Do You Love Someone With Depression?

If you have a partner or are close to someone who struggles with depression, you may not always know how to show them you love them. One day they may seem fine, and the next they are sad, distant and may push you away. It is important that you know that as a person who is close to them and trusted by them, you can help your friend or partner have shorter, less severe bouts of depression. Mental illness is as real as physical illness (it is physical actually, read more about that here) and your partner needs you as much as they would need to be cared for if they had the flu.

Your relationship may seem one-sided during these times, but by helping your partner through a very difficult and painful affliction, you are strengthening your relationship and their mental health in the long term.

1. Help them keep clutter at bay.
When a person begins spiraling into depression, they may feel like they are slowing down while the world around them speeds up. The mail may end up in stacks, dishes can pile up in the sink, laundry may go undone as the depressed person begins to feel more and more overwhelmed by their daily routine and unable to keep up. By giving your partner some extra help sorting mail, washing dishes or using paper plates and keeping chaos in check in general, you’ll be giving them (and yourself) the gift of a calm environment. (I’m a fan of the minimalist movement because of this, you can read more about that here.)

2. Fix them a healthy meal.
Your partner may do one of two things when they are in a depressed state. They may eat very little, or they may overeat. In either case, they may find that driving through a fast food restaurant or ordering a pizza online is just easier than fixing a meal. Eating like this, or neglecting to eat will only degrade your partner’s health, causing her to go deeper into her depression. Help your loved one keep her body healthy, and her mind will follow. This is a great article that talks about the “Brain Diet” which can help the symptoms of depression, and this article talks about how our modern diet could contribute to the recent rise in depression. Here is a recipe for a trail mix that is quick to make and has mood-boosting properties.

3.Get them outside.
The benefits of getting outside for a depressed person are huge. And it is possibly the last thing on earth your partner will want to do. Take them to be somewhere in nature. Pack a picnic and lie in the sun, take a leisurely hike (exercise is an effective mood booster!) or plant a garden. Being barefoot in the dirt, or “earthing” helps ground the body and reverse the effects of living in a world of emf’s, and digging in soil can actually act as an antidepressant, as a strain of bacterium in soil, Mycobacterium vaccae, triggers the release of seratonin, which in turn elevates mood and decreases anxiety. Sunshine increases Vitamin D production which can help alleviate depression. My friend Elizabeth wrote an excellent post about Vitamin D and its link to depression here. For more information about other sources of Vitamin D, this is a great post as well as this.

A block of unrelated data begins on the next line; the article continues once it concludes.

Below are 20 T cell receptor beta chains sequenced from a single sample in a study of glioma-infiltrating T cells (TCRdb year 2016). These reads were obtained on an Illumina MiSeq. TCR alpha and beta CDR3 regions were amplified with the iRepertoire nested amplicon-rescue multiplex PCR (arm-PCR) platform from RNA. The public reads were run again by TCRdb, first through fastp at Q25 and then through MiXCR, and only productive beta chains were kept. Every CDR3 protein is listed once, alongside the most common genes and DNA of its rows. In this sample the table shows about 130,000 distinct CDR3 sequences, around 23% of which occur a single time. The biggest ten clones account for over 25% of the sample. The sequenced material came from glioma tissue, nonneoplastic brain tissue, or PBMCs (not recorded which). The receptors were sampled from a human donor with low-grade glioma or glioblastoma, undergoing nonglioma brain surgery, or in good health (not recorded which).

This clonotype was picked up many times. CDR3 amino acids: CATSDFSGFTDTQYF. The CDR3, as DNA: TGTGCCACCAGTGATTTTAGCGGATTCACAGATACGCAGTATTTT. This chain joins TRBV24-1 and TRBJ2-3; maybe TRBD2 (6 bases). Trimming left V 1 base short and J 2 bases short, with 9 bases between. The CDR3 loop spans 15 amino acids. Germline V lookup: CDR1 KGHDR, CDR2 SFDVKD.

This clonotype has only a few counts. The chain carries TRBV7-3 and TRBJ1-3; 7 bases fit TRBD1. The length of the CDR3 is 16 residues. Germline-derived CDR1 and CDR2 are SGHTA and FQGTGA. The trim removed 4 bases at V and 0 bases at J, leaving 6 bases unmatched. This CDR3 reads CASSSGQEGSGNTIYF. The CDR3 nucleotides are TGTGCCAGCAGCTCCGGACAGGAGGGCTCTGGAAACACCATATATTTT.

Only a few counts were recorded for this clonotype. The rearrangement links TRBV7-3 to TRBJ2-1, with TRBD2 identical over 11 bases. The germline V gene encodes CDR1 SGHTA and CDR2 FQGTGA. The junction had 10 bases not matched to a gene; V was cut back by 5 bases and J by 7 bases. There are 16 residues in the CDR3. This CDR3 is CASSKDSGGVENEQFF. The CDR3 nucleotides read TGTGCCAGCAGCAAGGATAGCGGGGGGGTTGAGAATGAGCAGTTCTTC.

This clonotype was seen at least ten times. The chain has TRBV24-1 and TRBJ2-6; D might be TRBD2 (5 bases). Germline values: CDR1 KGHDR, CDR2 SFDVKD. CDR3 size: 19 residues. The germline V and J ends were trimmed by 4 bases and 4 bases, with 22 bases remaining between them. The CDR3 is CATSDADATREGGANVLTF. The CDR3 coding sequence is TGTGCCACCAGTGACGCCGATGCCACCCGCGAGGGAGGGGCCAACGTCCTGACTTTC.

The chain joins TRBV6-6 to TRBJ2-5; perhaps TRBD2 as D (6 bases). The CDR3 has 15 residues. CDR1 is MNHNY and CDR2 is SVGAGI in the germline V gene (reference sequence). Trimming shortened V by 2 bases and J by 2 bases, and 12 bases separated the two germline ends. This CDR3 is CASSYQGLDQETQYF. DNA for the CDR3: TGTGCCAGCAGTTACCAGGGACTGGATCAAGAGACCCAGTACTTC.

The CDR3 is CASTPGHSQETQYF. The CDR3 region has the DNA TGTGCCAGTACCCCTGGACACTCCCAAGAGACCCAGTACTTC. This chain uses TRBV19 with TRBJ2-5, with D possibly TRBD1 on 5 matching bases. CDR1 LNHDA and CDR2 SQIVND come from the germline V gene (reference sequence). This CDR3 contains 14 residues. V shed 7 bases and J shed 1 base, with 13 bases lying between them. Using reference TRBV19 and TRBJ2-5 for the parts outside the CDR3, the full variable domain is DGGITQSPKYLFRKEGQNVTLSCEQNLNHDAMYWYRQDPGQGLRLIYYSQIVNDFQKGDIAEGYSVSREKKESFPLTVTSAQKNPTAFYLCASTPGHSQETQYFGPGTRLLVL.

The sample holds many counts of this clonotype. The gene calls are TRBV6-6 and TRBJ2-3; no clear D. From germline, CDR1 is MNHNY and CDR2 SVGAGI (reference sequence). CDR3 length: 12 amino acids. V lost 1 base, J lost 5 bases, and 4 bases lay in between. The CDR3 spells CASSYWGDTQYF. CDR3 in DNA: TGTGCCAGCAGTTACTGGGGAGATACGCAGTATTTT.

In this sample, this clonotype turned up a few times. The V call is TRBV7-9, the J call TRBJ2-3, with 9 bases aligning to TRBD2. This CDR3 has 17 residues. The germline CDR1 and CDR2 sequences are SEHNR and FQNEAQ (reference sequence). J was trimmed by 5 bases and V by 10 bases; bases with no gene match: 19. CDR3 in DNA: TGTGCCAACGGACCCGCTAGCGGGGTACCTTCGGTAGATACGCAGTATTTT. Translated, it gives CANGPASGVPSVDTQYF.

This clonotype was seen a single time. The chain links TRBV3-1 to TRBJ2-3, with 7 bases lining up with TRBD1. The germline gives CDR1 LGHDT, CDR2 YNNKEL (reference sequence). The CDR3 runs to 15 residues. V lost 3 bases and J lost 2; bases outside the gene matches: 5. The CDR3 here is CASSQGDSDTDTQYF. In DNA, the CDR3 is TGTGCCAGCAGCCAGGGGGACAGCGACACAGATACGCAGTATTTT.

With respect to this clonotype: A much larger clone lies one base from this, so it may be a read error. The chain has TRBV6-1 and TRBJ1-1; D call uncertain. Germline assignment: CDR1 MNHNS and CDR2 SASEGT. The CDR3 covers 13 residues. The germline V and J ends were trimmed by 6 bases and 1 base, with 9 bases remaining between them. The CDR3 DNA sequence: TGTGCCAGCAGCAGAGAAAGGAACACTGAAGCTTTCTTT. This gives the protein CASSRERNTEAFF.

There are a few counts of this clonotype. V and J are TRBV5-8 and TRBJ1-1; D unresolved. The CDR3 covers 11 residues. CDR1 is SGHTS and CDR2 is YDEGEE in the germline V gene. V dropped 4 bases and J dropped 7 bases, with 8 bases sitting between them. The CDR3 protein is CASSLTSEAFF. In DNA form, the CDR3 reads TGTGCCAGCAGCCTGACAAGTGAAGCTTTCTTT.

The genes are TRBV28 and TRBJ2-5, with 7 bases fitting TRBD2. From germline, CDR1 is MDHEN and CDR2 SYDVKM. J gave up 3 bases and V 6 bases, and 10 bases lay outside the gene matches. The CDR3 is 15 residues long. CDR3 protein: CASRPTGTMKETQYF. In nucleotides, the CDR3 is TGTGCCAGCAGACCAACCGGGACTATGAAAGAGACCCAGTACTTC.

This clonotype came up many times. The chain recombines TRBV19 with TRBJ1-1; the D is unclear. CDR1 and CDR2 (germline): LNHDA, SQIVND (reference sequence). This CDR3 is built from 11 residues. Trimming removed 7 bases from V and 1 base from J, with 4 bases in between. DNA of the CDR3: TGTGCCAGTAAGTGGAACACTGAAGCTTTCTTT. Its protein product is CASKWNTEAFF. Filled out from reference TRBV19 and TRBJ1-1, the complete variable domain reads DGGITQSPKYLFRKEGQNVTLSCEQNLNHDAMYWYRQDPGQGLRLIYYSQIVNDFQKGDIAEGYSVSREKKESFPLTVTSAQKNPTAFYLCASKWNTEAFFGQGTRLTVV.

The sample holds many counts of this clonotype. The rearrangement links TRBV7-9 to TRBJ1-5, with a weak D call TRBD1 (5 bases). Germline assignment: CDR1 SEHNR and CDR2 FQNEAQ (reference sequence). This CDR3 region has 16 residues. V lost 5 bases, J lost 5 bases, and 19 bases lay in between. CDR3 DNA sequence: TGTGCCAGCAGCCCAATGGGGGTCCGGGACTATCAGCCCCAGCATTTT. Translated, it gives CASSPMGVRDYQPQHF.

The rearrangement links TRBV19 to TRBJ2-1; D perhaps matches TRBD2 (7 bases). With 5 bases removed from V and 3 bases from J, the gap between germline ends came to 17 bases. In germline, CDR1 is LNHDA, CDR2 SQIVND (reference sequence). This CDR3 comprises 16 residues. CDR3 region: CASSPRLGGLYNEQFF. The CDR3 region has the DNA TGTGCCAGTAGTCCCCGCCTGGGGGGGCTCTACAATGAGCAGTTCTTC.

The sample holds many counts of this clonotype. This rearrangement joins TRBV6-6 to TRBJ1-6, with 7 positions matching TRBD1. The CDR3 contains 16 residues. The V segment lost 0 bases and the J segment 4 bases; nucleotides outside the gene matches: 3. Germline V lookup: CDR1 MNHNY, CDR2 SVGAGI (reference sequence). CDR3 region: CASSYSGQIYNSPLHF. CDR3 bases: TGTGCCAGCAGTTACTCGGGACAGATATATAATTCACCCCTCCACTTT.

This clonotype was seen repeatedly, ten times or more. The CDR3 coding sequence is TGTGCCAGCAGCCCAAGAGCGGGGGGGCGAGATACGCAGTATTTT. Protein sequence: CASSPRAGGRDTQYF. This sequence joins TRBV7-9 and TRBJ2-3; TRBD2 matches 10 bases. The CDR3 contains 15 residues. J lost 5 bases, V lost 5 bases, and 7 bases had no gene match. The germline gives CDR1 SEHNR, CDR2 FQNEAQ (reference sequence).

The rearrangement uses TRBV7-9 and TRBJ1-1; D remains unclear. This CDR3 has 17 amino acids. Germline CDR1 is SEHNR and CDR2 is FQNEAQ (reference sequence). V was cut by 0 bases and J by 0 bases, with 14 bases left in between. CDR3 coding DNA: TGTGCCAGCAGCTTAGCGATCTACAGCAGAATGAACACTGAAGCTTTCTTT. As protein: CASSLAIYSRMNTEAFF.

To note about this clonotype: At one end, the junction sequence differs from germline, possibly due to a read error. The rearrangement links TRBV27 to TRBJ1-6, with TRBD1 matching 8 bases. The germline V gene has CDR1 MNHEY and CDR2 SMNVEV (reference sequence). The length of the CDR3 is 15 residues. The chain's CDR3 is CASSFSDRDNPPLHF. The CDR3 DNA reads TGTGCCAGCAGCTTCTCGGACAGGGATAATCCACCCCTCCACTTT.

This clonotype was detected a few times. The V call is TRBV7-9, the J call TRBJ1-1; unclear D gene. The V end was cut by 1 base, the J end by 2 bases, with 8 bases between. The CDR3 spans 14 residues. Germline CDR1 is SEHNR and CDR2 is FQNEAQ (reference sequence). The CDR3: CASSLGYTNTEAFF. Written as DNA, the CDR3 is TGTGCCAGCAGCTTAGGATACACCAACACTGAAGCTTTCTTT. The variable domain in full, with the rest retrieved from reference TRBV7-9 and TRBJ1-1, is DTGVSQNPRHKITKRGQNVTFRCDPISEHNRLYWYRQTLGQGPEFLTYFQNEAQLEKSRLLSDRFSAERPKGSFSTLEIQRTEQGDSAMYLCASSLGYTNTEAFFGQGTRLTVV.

4. Ask them to help you understand what they’re feeling.
If your partner is able to articulate what they are going through, it will help them and you better understand what you are dealing with, and may give insight into a plan of action for helping your partner. Also, feeling alone is common for a depressed person and anything that combats that feeling will help alleviate the severity and length of the depression.

5. Encourage them to focus on self-care.
Depressed people often stop taking care of themselves. Showering, getting haircuts, going to the doctor or dentist, it’s all just too hard, and they don’t deserve to be well taken care of anyway in their minds. This can snowball quickly into greater feelings of worthlessness since “Now I’m such a mess, no one could ever love me”. Help your loved one by being proactive. Tell them “I’m going to do the dishes, why don’t you go enjoy a bubble bath?” can give them the permission they won’t give themselves to do something normal, healthy and self-loving.

6. Hug them.
Studies show that a sincere hug that lasts longer than 20 seconds can release feel-good chemicals in the brain and elevate the mood of the giver and receiver. Depressed people often don’t want to be touched, but a sincere hug with no expectation of anything further can give your partner a lift.